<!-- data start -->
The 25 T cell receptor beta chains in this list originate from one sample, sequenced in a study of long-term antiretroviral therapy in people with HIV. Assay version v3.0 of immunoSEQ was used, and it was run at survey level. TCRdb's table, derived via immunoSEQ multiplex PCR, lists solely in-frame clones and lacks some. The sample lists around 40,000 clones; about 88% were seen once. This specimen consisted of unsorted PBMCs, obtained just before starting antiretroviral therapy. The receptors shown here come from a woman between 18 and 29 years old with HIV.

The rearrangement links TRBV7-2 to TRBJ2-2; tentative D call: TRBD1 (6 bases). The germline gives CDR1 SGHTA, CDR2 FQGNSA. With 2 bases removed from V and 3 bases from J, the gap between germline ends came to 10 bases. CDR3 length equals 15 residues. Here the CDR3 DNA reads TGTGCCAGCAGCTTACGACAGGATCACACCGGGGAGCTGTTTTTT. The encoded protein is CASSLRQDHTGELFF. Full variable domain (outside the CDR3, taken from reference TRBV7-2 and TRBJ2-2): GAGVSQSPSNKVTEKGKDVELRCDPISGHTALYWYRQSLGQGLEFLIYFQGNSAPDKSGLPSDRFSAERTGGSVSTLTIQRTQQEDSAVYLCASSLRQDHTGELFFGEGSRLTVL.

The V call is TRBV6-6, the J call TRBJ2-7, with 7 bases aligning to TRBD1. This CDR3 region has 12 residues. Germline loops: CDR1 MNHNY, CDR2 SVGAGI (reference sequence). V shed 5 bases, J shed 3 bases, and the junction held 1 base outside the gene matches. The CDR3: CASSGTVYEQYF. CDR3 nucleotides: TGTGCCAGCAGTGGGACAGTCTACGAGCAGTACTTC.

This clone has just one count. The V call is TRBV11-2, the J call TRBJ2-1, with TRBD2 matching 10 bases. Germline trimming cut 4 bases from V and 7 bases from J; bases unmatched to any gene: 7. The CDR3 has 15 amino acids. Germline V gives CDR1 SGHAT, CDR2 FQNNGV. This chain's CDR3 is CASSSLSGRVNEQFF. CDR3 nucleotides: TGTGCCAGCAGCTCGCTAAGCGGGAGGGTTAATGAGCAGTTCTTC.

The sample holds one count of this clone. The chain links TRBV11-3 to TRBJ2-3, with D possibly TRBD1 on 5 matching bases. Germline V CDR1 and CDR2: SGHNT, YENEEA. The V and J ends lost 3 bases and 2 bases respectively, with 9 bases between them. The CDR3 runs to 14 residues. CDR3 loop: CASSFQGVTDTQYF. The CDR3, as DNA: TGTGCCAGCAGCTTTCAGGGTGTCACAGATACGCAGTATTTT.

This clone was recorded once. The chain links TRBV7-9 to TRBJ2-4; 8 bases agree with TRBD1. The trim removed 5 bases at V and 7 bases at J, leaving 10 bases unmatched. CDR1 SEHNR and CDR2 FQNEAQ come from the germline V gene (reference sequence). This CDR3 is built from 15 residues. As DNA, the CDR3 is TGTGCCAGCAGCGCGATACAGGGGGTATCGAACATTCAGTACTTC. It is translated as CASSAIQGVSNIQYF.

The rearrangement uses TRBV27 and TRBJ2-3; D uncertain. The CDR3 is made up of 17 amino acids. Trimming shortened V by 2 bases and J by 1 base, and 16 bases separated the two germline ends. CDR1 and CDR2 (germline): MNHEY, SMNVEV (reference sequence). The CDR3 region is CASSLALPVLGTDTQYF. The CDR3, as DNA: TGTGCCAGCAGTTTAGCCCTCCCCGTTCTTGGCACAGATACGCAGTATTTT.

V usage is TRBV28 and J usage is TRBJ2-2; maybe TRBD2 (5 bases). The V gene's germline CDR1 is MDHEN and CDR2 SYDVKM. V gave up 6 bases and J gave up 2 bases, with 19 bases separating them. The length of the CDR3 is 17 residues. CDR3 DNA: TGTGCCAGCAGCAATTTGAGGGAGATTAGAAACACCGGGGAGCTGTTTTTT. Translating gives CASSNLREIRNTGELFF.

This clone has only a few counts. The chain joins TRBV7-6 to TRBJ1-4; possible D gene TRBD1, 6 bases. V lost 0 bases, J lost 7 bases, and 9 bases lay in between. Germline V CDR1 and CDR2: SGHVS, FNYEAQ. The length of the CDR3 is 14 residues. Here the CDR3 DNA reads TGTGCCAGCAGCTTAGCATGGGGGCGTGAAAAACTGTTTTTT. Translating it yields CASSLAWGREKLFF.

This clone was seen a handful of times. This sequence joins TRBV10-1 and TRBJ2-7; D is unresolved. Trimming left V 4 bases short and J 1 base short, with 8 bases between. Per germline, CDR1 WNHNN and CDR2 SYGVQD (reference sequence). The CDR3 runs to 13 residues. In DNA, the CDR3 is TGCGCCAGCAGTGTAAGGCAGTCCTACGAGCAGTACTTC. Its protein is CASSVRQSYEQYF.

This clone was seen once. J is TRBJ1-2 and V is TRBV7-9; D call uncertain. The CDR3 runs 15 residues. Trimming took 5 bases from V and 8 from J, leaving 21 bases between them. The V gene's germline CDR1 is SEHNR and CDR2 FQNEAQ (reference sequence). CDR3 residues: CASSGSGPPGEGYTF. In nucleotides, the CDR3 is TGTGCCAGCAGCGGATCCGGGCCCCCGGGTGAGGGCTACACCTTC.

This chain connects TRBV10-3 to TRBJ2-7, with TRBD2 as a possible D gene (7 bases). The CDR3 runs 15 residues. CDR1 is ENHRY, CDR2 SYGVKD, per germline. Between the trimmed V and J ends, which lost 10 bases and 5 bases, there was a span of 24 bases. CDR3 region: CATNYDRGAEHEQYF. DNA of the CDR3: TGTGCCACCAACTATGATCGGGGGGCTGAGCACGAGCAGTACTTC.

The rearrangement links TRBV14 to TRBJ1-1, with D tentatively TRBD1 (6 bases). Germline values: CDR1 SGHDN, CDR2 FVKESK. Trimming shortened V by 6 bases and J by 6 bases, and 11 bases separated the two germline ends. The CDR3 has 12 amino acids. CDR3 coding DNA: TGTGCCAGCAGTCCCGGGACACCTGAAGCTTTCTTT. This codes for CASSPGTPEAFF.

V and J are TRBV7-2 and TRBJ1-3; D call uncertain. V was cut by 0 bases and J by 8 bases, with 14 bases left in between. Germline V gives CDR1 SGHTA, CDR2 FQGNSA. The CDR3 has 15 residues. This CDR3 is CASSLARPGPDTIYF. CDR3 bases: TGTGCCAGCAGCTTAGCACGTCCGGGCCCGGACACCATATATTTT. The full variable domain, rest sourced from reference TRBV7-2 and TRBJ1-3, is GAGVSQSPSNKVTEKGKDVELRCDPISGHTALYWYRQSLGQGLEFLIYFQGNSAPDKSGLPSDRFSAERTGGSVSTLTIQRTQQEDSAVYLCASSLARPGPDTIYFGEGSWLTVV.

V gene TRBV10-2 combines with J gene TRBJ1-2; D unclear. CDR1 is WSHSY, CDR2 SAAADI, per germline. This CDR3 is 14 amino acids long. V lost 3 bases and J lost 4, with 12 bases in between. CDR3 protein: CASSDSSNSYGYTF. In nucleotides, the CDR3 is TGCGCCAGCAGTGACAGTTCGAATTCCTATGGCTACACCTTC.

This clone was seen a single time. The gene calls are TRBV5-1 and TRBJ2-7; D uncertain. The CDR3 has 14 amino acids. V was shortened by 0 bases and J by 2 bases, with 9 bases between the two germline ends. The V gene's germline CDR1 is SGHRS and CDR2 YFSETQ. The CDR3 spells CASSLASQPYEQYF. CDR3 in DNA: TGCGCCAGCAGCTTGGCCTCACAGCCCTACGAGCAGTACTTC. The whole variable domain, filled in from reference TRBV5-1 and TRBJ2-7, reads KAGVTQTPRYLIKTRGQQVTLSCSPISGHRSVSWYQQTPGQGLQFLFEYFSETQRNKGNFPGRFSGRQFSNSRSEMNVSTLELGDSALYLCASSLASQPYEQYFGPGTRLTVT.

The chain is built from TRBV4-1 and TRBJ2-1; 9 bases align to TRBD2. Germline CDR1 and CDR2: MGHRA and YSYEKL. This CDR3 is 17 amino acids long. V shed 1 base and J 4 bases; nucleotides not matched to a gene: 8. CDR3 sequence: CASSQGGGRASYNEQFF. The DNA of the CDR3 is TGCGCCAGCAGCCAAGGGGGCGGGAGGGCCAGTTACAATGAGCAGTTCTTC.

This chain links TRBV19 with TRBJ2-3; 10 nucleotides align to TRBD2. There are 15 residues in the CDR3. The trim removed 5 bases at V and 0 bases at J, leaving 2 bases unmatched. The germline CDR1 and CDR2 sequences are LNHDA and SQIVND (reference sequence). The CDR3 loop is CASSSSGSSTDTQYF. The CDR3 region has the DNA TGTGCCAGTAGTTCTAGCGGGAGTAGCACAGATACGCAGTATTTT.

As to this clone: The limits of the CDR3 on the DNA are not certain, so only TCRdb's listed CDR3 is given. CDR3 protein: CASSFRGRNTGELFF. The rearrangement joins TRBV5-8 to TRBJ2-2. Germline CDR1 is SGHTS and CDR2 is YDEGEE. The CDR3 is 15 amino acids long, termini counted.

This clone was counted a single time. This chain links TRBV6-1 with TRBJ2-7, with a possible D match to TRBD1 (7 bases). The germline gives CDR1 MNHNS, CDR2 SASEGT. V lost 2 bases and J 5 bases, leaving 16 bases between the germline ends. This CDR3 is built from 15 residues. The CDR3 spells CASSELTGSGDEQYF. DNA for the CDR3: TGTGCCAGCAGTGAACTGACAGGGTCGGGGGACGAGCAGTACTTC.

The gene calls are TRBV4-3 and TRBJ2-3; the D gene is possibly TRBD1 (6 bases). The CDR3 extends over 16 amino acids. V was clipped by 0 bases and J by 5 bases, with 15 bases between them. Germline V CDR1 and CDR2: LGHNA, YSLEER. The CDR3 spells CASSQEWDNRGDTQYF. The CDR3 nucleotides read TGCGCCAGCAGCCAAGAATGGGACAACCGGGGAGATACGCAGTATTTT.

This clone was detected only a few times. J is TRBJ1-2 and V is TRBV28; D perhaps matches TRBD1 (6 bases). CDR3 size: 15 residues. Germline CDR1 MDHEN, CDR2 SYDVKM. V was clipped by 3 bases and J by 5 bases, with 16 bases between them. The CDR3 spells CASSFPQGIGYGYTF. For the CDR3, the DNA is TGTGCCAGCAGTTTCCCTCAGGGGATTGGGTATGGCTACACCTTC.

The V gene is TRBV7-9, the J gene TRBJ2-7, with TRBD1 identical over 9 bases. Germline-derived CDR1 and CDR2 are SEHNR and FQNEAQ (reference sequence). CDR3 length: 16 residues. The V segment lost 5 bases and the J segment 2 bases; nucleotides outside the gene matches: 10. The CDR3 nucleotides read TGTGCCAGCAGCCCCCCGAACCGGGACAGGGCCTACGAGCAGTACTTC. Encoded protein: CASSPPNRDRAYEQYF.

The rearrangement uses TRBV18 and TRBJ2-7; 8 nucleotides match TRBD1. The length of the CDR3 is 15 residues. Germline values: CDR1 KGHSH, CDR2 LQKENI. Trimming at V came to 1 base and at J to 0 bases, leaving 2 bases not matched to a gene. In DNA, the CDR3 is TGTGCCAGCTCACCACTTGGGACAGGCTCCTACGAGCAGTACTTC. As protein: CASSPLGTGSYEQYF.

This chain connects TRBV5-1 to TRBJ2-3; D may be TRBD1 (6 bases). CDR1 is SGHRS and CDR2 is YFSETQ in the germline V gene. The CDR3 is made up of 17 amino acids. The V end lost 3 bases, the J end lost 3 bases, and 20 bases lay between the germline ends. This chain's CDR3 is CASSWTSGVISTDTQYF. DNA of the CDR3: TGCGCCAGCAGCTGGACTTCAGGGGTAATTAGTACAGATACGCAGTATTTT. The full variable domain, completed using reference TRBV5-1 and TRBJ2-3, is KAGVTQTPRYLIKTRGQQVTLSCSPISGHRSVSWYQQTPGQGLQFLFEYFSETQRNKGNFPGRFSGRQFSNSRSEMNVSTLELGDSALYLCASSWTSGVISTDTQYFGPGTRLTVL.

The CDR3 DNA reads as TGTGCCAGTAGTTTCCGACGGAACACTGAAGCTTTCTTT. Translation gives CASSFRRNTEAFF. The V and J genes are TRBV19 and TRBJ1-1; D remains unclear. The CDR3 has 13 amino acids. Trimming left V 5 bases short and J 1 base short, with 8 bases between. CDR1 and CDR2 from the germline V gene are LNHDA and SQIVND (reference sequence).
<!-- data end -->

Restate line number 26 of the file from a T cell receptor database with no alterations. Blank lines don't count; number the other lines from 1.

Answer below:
The CDR3 DNA reads as TGTGCCAGTAGTTTCCGACGGAACACTGAAGCTTTCTTT. Translation gives CASSFRRNTEAFF. The V and J genes are TRBV19 and TRBJ1-1; D remains unclear. The CDR3 has 13 amino acids. Trimming left V 5 bases short and J 1 base short, with 8 bases between. CDR1 and CDR2 from the germline V gene are LNHDA and SQIVND (reference sequence).